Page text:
Typical restaurant abuse and one of the reasons I no longer am a chef. My last chef job required I work a minimum of 50 hours a week whether or not I finished my work load AND gave me a hard time stating I am not committed. I tripled sales in two months, scrubbed a kitchen for top to bottom that clearly was neglected and had active rats. Thanks for clarifying why I no longer desire to be abused Aqua Blue/Sterling Spoon.

    • A

      Worked for neighbors (owned by Doug Landau, brother of Jeffrey Landau) and the same thing happened. Never got my training pay until over 3 months of me working there. Finally received it after going to management (after what seemed like the 100th time) and demanding my pay as they were withholding my rightful wage. Quit the same day. These guys just lucked up on some money left to them and thought it’d be a good idea to own restaurants without any Industry experience. Total boneheads.

  2. Cho Ksontic

    As a former bartender with another establishment owned by Metro, we were not allowed to count down our drawers or count our tips at the end of the night. We were told that it was all done in the office, behind locked doors. Unless we counted our tips before we were cashed out, we didn’t know. At one point, I was told that I was not allowed to touch the tip jar because we pooled, unless I was on a shift alone. Then I could count my cash, but could not take it. If the drawer was short, they took that out of my tips. If it was over, they kept the money. On a busy night, sometimes we would not break change, leaving it in the drawer. If we did and forgot later; too bad, so sad. Since we could not pull the report and count down our own drawers, leaving it to a manger who was also in and out of our registers making change etc, it was always very sketchy. If they made a mistake breaking change, we had to pay. Who’s to say that they didn’t skim off the top and out of our tip jar? Only after several complaints were we allowed to count our tips, even on pooled weekends. As bartenders, we don’t trust anyone. Especially management behind closed doors!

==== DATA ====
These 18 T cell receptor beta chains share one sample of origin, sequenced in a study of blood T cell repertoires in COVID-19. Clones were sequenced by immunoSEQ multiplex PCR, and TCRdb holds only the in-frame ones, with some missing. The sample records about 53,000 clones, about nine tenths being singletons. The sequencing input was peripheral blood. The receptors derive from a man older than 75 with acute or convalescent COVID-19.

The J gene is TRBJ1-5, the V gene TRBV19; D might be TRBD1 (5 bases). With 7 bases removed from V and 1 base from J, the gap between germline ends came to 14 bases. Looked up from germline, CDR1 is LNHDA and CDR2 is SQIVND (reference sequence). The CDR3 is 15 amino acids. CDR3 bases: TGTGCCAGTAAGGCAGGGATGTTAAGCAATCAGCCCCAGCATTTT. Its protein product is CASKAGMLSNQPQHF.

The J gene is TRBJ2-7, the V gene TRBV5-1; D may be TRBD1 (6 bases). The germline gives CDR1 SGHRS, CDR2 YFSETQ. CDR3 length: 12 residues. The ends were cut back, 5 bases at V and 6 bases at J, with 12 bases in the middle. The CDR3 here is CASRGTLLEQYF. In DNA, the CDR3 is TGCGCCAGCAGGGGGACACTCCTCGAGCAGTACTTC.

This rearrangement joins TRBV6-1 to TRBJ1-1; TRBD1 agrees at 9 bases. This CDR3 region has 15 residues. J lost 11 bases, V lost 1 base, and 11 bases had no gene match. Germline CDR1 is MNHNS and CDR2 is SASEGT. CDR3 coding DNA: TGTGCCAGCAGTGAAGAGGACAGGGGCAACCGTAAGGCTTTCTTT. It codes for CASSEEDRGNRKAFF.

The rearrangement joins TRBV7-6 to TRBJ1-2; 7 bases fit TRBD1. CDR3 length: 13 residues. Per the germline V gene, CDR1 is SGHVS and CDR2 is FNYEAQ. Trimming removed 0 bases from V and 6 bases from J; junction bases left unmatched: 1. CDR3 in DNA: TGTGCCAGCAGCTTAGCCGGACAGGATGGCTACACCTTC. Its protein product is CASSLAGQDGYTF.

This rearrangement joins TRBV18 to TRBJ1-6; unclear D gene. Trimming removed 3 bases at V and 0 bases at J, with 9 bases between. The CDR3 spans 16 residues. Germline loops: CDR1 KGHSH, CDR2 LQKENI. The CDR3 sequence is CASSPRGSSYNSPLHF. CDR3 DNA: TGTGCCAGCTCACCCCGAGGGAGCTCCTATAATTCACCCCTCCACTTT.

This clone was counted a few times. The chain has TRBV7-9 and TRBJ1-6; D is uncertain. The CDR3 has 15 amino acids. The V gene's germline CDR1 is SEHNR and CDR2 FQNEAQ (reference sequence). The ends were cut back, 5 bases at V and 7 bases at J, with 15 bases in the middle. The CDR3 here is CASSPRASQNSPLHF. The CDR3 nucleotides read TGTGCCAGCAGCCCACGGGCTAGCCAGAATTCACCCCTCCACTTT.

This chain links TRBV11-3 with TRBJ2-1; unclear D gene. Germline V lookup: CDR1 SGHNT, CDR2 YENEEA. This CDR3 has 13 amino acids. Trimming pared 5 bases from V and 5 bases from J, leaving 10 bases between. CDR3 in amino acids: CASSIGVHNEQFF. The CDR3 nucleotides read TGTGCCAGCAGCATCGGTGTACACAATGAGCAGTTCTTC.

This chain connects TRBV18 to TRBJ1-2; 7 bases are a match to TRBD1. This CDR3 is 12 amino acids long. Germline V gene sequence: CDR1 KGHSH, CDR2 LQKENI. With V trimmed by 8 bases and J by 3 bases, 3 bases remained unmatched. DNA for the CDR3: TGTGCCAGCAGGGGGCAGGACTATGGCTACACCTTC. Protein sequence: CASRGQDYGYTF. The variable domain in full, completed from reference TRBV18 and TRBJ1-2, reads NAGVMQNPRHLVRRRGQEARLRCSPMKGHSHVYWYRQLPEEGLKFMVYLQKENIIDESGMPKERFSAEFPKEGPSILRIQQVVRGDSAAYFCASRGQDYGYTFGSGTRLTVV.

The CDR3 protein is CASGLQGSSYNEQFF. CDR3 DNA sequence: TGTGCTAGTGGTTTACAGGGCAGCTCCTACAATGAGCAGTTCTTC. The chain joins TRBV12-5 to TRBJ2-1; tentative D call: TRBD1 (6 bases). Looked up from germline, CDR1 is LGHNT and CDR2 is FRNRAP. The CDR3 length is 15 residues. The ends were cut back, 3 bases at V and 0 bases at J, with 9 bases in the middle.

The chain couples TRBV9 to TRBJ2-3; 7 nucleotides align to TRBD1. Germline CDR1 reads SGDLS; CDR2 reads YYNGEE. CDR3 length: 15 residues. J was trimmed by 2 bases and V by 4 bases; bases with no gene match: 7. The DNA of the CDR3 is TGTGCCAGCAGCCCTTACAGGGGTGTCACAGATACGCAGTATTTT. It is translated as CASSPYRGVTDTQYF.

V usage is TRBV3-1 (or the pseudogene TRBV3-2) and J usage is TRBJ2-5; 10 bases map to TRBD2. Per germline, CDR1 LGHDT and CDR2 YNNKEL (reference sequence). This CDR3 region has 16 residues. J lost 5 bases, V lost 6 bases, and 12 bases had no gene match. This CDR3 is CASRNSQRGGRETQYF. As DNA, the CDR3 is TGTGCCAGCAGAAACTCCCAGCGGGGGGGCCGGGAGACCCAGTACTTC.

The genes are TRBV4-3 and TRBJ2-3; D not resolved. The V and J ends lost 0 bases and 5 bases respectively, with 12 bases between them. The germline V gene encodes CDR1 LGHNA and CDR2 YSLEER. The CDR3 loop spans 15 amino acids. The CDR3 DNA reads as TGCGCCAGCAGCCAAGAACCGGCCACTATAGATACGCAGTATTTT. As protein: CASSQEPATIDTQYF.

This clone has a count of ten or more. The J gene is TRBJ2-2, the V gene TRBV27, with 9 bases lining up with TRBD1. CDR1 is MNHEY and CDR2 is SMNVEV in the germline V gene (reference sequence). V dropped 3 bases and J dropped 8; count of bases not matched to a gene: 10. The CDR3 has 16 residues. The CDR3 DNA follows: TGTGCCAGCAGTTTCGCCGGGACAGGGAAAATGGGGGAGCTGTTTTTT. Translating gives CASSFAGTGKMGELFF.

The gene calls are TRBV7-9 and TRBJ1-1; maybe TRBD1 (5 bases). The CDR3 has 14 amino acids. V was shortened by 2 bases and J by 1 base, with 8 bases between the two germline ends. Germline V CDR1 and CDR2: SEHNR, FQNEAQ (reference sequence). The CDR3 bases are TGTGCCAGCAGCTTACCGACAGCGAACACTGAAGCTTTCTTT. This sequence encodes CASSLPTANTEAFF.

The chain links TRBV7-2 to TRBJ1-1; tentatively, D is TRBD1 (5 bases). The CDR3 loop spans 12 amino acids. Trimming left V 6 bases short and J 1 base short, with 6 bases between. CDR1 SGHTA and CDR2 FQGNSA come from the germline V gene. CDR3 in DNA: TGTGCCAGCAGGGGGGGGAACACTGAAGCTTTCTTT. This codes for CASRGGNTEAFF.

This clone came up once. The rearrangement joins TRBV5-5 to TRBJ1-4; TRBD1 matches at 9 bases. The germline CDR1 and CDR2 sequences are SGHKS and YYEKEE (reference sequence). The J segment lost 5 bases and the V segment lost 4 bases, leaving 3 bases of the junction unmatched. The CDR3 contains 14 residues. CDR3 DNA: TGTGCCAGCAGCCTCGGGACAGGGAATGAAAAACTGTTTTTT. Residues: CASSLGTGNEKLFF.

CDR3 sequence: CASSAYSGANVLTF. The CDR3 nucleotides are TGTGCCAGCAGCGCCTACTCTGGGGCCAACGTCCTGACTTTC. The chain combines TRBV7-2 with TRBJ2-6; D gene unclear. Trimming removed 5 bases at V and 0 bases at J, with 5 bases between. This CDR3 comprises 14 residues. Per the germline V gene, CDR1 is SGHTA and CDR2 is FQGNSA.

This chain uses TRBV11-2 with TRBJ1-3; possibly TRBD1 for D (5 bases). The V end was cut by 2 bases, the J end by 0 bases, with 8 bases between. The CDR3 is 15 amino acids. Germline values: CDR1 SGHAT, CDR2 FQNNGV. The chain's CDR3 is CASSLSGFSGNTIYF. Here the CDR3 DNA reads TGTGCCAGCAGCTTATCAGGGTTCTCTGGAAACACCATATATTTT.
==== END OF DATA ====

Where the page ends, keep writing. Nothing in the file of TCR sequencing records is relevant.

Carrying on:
3. ATL30309

    Sounds like a familiar story. BJ Roosters is also allegedly in trouble for the same issue. ….and just ask anyone who worked at the old Outwrite Bookstore how they were supposedly treated. Unethical behavior is not unique to straight businesses.

  4. Shawn

    Restaurant industry is truly modern day slavery. Waitstaff works their asses off on weekends, holidays, evenings, with very little to no benefits, and is dependent 100% on mercy of their customers to make a living. Then you have properly-paid co-workers who gets a portion of your tip, managers fix your hours, and the government makes you pay hundreds during tax season.

  5. Just Abrams

    This company does the same to management in regards to PnL bonus. Takes four months to reconcile and then number are changed. The owners “change” with every lawsuit. They also change bank accounts every two months to keep from paying lawsuit settlements. That is why they lost Garrisons. For a non payment on a lawsuit with Mr Miller of Arena Tavern.


Leave a Reply

Your email address will not be published.